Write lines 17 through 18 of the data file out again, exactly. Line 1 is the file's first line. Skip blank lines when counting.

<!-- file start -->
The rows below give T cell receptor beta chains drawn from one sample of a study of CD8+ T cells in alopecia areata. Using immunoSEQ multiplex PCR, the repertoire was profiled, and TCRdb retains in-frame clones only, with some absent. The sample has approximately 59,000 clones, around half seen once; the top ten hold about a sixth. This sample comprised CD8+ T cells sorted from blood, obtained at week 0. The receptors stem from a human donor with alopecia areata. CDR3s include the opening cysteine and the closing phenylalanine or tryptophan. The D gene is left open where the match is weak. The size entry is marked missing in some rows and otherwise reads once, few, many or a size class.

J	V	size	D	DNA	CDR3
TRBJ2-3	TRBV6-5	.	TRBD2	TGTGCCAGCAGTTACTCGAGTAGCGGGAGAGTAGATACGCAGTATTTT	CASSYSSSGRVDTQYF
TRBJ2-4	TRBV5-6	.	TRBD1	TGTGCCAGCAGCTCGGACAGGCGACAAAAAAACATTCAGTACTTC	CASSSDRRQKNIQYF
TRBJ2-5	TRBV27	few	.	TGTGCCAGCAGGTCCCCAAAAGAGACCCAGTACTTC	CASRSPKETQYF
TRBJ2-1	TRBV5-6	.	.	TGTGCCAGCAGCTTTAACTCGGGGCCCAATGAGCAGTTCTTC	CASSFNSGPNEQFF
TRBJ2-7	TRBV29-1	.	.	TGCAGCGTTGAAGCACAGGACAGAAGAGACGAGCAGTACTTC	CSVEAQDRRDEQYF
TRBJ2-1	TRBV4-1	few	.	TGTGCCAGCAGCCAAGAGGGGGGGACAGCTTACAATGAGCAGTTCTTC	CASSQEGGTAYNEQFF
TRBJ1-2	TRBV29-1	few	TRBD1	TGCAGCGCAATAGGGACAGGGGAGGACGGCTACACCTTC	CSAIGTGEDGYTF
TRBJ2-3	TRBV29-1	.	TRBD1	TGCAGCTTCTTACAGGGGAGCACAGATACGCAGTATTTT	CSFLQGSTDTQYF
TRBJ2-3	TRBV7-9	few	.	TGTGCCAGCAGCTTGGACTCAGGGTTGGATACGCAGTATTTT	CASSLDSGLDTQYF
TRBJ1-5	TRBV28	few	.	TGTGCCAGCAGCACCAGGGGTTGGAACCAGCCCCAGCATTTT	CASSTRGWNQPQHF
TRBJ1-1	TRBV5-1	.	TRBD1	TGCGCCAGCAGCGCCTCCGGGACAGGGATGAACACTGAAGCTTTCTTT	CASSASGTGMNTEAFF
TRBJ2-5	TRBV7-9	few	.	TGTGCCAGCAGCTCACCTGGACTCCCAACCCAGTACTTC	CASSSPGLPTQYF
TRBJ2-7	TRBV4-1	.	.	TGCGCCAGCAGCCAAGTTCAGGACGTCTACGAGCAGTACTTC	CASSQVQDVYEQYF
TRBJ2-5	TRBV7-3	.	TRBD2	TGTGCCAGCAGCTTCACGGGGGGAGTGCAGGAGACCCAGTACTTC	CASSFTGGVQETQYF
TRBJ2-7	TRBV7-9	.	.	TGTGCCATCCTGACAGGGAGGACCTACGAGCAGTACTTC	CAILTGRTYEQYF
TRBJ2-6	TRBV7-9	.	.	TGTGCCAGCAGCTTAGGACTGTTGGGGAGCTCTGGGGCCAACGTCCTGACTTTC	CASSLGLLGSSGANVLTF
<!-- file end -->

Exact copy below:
TRBJ2-7	TRBV7-9	.	.	TGTGCCATCCTGACAGGGAGGACCTACGAGCAGTACTTC	CAILTGRTYEQYF
TRBJ2-6	TRBV7-9	.	.	TGTGCCAGCAGCTTAGGACTGTTGGGGAGCTCTGGGGCCAACGTCCTGACTTTC	CASSLGLLGSSGANVLTF